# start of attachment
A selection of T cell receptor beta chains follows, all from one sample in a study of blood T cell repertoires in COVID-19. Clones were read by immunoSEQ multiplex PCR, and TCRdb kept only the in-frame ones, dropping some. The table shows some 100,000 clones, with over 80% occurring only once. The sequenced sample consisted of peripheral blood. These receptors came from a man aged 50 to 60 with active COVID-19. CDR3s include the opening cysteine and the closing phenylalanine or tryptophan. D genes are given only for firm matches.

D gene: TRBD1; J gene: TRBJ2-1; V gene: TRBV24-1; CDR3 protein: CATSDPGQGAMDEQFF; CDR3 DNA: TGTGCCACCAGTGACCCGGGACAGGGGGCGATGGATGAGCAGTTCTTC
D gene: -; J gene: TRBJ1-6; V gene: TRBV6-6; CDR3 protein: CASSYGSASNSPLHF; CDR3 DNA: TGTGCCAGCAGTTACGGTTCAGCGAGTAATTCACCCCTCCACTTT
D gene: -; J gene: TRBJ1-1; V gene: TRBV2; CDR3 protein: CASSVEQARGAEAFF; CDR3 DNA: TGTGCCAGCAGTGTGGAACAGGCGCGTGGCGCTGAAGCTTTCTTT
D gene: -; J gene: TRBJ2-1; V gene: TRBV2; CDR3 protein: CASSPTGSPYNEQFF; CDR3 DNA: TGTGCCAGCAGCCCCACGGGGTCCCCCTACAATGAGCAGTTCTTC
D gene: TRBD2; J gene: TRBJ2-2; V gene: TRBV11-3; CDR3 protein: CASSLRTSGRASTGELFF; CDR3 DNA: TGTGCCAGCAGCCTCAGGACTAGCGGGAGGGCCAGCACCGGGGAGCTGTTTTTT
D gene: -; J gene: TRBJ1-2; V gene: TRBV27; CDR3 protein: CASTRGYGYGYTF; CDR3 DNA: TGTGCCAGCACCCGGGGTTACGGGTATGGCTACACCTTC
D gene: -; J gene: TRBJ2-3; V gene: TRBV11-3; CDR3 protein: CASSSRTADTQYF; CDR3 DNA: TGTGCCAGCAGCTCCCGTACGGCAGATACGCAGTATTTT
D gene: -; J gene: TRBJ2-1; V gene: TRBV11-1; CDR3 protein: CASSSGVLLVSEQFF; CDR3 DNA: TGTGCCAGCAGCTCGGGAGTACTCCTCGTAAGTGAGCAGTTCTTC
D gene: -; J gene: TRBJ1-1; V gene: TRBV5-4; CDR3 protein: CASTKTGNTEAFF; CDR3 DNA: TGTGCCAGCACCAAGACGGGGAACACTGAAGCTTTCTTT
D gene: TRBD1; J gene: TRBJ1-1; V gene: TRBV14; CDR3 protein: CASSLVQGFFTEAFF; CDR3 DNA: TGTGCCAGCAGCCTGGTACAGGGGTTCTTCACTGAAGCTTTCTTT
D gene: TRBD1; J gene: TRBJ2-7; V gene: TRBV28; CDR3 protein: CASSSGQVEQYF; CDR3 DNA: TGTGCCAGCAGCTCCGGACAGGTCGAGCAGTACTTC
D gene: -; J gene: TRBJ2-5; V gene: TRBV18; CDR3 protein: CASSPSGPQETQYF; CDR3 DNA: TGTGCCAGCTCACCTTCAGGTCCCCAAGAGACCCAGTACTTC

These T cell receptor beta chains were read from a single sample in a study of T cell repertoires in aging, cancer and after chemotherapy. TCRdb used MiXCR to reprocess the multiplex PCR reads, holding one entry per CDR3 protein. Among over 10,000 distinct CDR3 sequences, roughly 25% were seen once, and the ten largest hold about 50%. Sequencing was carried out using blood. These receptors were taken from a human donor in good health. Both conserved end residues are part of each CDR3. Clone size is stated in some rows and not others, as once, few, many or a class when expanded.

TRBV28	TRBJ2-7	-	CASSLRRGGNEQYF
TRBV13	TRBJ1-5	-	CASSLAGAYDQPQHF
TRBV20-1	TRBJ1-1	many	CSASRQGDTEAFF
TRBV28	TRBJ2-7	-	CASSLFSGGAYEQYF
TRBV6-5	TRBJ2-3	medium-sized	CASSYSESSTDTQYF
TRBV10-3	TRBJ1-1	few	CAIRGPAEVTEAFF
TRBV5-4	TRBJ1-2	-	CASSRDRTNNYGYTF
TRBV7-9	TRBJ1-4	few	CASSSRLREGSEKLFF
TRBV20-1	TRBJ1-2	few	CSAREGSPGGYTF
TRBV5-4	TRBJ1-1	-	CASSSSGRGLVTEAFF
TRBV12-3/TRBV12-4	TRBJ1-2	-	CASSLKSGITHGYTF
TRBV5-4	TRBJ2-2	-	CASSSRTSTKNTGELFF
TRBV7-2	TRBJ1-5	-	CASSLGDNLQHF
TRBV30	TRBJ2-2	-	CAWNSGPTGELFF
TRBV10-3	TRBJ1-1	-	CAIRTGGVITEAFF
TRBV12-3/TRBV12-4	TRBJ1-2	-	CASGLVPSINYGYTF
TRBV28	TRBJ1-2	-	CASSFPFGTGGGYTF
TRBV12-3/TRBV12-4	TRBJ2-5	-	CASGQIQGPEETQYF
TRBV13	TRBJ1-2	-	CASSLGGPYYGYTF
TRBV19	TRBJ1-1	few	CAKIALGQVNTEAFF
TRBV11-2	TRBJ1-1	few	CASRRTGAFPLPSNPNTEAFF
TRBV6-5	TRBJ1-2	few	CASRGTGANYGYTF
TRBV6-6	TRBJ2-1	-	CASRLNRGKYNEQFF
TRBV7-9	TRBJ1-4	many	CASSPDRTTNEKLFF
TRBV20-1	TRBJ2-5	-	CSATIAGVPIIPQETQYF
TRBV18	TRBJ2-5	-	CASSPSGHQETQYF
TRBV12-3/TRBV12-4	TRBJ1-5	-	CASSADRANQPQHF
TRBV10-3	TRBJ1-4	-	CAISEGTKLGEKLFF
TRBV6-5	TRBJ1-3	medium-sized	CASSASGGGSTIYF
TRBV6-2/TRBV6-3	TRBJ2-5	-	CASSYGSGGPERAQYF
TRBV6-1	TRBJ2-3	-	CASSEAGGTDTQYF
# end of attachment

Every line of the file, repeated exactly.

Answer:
A selection of T cell receptor beta chains follows, all from one sample in a study of blood T cell repertoires in COVID-19. Clones were read by immunoSEQ multiplex PCR, and TCRdb kept only the in-frame ones, dropping some. The table shows some 100,000 clones, with over 80% occurring only once. The sequenced sample consisted of peripheral blood. These receptors came from a man aged 50 to 60 with active COVID-19. CDR3s include the opening cysteine and the closing phenylalanine or tryptophan. D genes are given only for firm matches.

D gene: TRBD1; J gene: TRBJ2-1; V gene: TRBV24-1; CDR3 protein: CATSDPGQGAMDEQFF; CDR3 DNA: TGTGCCACCAGTGACCCGGGACAGGGGGCGATGGATGAGCAGTTCTTC
D gene: -; J gene: TRBJ1-6; V gene: TRBV6-6; CDR3 protein: CASSYGSASNSPLHF; CDR3 DNA: TGTGCCAGCAGTTACGGTTCAGCGAGTAATTCACCCCTCCACTTT
D gene: -; J gene: TRBJ1-1; V gene: TRBV2; CDR3 protein: CASSVEQARGAEAFF; CDR3 DNA: TGTGCCAGCAGTGTGGAACAGGCGCGTGGCGCTGAAGCTTTCTTT
D gene: -; J gene: TRBJ2-1; V gene: TRBV2; CDR3 protein: CASSPTGSPYNEQFF; CDR3 DNA: TGTGCCAGCAGCCCCACGGGGTCCCCCTACAATGAGCAGTTCTTC
D gene: TRBD2; J gene: TRBJ2-2; V gene: TRBV11-3; CDR3 protein: CASSLRTSGRASTGELFF; CDR3 DNA: TGTGCCAGCAGCCTCAGGACTAGCGGGAGGGCCAGCACCGGGGAGCTGTTTTTT
D gene: -; J gene: TRBJ1-2; V gene: TRBV27; CDR3 protein: CASTRGYGYGYTF; CDR3 DNA: TGTGCCAGCACCCGGGGTTACGGGTATGGCTACACCTTC
D gene: -; J gene: TRBJ2-3; V gene: TRBV11-3; CDR3 protein: CASSSRTADTQYF; CDR3 DNA: TGTGCCAGCAGCTCCCGTACGGCAGATACGCAGTATTTT
D gene: -; J gene: TRBJ2-1; V gene: TRBV11-1; CDR3 protein: CASSSGVLLVSEQFF; CDR3 DNA: TGTGCCAGCAGCTCGGGAGTACTCCTCGTAAGTGAGCAGTTCTTC
D gene: -; J gene: TRBJ1-1; V gene: TRBV5-4; CDR3 protein: CASTKTGNTEAFF; CDR3 DNA: TGTGCCAGCACCAAGACGGGGAACACTGAAGCTTTCTTT
D gene: TRBD1; J gene: TRBJ1-1; V gene: TRBV14; CDR3 protein: CASSLVQGFFTEAFF; CDR3 DNA: TGTGCCAGCAGCCTGGTACAGGGGTTCTTCACTGAAGCTTTCTTT
D gene: TRBD1; J gene: TRBJ2-7; V gene: TRBV28; CDR3 protein: CASSSGQVEQYF; CDR3 DNA: TGTGCCAGCAGCTCCGGACAGGTCGAGCAGTACTTC
D gene: -; J gene: TRBJ2-5; V gene: TRBV18; CDR3 protein: CASSPSGPQETQYF; CDR3 DNA: TGTGCCAGCTCACCTTCAGGTCCCCAAGAGACCCAGTACTTC

These T cell receptor beta chains were read from a single sample in a study of T cell repertoires in aging, cancer and after chemotherapy. TCRdb used MiXCR to reprocess the multiplex PCR reads, holding one entry per CDR3 protein. Among over 10,000 distinct CDR3 sequences, roughly 25% were seen once, and the ten largest hold about 50%. Sequencing was carried out using blood. These receptors were taken from a human donor in good health. Both conserved end residues are part of each CDR3. Clone size is stated in some rows and not others, as once, few, many or a class when expanded.

TRBV28	TRBJ2-7	-	CASSLRRGGNEQYF
TRBV13	TRBJ1-5	-	CASSLAGAYDQPQHF
TRBV20-1	TRBJ1-1	many	CSASRQGDTEAFF
TRBV28	TRBJ2-7	-	CASSLFSGGAYEQYF
TRBV6-5	TRBJ2-3	medium-sized	CASSYSESSTDTQYF
TRBV10-3	TRBJ1-1	few	CAIRGPAEVTEAFF
TRBV5-4	TRBJ1-2	-	CASSRDRTNNYGYTF
TRBV7-9	TRBJ1-4	few	CASSSRLREGSEKLFF
TRBV20-1	TRBJ1-2	few	CSAREGSPGGYTF
TRBV5-4	TRBJ1-1	-	CASSSSGRGLVTEAFF
TRBV12-3/TRBV12-4	TRBJ1-2	-	CASSLKSGITHGYTF
TRBV5-4	TRBJ2-2	-	CASSSRTSTKNTGELFF
TRBV7-2	TRBJ1-5	-	CASSLGDNLQHF
TRBV30	TRBJ2-2	-	CAWNSGPTGELFF
TRBV10-3	TRBJ1-1	-	CAIRTGGVITEAFF
TRBV12-3/TRBV12-4	TRBJ1-2	-	CASGLVPSINYGYTF
TRBV28	TRBJ1-2	-	CASSFPFGTGGGYTF
TRBV12-3/TRBV12-4	TRBJ2-5	-	CASGQIQGPEETQYF
TRBV13	TRBJ1-2	-	CASSLGGPYYGYTF
TRBV19	TRBJ1-1	few	CAKIALGQVNTEAFF
TRBV11-2	TRBJ1-1	few	CASRRTGAFPLPSNPNTEAFF
TRBV6-5	TRBJ1-2	few	CASRGTGANYGYTF
TRBV6-6	TRBJ2-1	-	CASRLNRGKYNEQFF
TRBV7-9	TRBJ1-4	many	CASSPDRTTNEKLFF
TRBV20-1	TRBJ2-5	-	CSATIAGVPIIPQETQYF
TRBV18	TRBJ2-5	-	CASSPSGHQETQYF
TRBV12-3/TRBV12-4	TRBJ1-5	-	CASSADRANQPQHF
TRBV10-3	TRBJ1-4	-	CAISEGTKLGEKLFF
TRBV6-5	TRBJ1-3	medium-sized	CASSASGGGSTIYF
TRBV6-2/TRBV6-3	TRBJ2-5	-	CASSYGSGGPERAQYF
TRBV6-1	TRBJ2-3	-	CASSEAGGTDTQYF